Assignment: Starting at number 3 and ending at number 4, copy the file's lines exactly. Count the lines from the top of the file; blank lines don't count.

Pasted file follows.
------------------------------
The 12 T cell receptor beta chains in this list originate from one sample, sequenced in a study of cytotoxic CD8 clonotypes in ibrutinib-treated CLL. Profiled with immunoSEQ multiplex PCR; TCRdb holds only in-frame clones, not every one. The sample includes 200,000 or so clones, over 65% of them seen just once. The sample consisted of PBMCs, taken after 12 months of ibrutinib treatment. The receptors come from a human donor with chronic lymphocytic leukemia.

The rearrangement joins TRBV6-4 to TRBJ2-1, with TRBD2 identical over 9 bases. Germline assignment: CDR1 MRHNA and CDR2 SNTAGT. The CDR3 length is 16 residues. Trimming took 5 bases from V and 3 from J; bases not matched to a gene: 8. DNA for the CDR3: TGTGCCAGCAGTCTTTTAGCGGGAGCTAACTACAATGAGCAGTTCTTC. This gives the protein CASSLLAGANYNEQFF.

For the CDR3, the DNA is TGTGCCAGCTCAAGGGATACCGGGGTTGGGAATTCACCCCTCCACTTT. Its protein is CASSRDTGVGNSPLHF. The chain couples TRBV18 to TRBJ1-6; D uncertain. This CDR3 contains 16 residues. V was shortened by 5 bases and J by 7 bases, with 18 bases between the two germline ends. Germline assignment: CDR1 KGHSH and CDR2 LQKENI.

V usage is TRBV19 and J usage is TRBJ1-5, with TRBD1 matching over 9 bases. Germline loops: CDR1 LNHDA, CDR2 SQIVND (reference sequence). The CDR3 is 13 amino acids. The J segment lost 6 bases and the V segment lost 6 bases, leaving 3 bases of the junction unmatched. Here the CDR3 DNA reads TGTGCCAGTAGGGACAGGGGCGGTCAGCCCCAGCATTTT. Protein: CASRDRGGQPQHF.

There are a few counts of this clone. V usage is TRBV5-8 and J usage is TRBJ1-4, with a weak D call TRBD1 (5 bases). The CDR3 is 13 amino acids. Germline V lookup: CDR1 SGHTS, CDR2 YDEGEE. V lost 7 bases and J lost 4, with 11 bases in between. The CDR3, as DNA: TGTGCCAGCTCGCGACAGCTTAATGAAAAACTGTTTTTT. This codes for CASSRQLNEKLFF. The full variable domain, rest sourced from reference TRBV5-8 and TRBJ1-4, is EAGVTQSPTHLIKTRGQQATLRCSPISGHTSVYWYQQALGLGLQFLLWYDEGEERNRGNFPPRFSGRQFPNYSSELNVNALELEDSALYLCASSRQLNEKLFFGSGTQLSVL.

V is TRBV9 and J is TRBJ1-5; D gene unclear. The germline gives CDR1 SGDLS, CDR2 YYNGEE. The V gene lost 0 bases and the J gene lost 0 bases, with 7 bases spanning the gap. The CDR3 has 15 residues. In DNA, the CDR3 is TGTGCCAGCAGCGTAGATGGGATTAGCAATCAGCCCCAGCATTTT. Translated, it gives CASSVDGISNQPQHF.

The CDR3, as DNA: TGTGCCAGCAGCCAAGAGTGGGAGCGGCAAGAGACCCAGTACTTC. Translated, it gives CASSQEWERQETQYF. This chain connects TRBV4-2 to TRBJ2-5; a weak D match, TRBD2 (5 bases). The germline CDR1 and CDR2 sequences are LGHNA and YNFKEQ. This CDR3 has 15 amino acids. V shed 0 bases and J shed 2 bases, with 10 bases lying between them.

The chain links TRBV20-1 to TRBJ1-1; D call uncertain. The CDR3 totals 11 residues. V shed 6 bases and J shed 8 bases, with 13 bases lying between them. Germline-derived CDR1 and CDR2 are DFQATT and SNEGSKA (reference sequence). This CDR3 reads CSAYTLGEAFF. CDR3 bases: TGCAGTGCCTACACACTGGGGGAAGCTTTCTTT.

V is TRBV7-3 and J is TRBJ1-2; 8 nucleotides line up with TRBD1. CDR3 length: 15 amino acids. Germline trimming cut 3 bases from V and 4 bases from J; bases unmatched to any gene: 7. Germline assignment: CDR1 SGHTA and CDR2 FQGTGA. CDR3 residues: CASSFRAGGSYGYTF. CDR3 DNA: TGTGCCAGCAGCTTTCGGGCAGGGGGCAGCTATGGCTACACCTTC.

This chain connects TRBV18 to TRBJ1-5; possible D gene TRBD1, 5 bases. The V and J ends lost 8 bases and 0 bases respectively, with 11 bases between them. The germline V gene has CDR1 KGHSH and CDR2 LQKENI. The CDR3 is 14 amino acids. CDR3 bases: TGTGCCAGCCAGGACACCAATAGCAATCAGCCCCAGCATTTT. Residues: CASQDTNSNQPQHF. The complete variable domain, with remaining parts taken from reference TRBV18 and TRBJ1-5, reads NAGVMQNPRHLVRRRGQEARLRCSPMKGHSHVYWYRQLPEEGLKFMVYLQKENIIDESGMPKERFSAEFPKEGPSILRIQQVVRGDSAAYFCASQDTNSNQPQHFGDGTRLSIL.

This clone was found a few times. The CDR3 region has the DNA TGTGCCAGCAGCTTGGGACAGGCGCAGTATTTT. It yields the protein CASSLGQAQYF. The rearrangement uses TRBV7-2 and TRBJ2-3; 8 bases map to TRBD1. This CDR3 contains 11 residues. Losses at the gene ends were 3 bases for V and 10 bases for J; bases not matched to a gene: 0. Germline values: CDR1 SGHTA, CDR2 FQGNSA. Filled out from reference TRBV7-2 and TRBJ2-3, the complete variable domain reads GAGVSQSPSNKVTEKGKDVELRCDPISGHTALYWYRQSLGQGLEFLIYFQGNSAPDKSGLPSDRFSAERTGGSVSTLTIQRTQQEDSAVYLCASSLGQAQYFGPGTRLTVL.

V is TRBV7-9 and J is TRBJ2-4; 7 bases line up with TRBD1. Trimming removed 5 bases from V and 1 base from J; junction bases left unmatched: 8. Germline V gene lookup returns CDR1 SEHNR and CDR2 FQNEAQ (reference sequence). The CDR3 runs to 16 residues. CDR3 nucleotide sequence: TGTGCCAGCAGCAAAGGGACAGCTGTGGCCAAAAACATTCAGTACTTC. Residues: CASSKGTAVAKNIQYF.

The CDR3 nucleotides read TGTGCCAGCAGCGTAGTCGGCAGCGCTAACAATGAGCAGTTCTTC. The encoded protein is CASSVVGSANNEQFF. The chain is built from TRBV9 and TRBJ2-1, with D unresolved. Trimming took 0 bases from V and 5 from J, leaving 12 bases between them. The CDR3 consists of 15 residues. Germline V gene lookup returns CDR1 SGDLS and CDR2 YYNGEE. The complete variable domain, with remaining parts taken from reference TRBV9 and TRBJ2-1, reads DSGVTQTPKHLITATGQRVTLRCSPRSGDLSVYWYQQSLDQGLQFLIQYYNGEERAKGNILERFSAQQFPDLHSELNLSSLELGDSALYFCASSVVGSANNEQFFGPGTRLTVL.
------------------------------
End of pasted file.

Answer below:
For the CDR3, the DNA is TGTGCCAGCTCAAGGGATACCGGGGTTGGGAATTCACCCCTCCACTTT. Its protein is CASSRDTGVGNSPLHF. The chain couples TRBV18 to TRBJ1-6; D uncertain. This CDR3 contains 16 residues. V was shortened by 5 bases and J by 7 bases, with 18 bases between the two germline ends. Germline assignment: CDR1 KGHSH and CDR2 LQKENI.

V usage is TRBV19 and J usage is TRBJ1-5, with TRBD1 matching over 9 bases. Germline loops: CDR1 LNHDA, CDR2 SQIVND (reference sequence). The CDR3 is 13 amino acids. The J segment lost 6 bases and the V segment lost 6 bases, leaving 3 bases of the junction unmatched. Here the CDR3 DNA reads TGTGCCAGTAGGGACAGGGGCGGTCAGCCCCAGCATTTT. Protein: CASRDRGGQPQHF.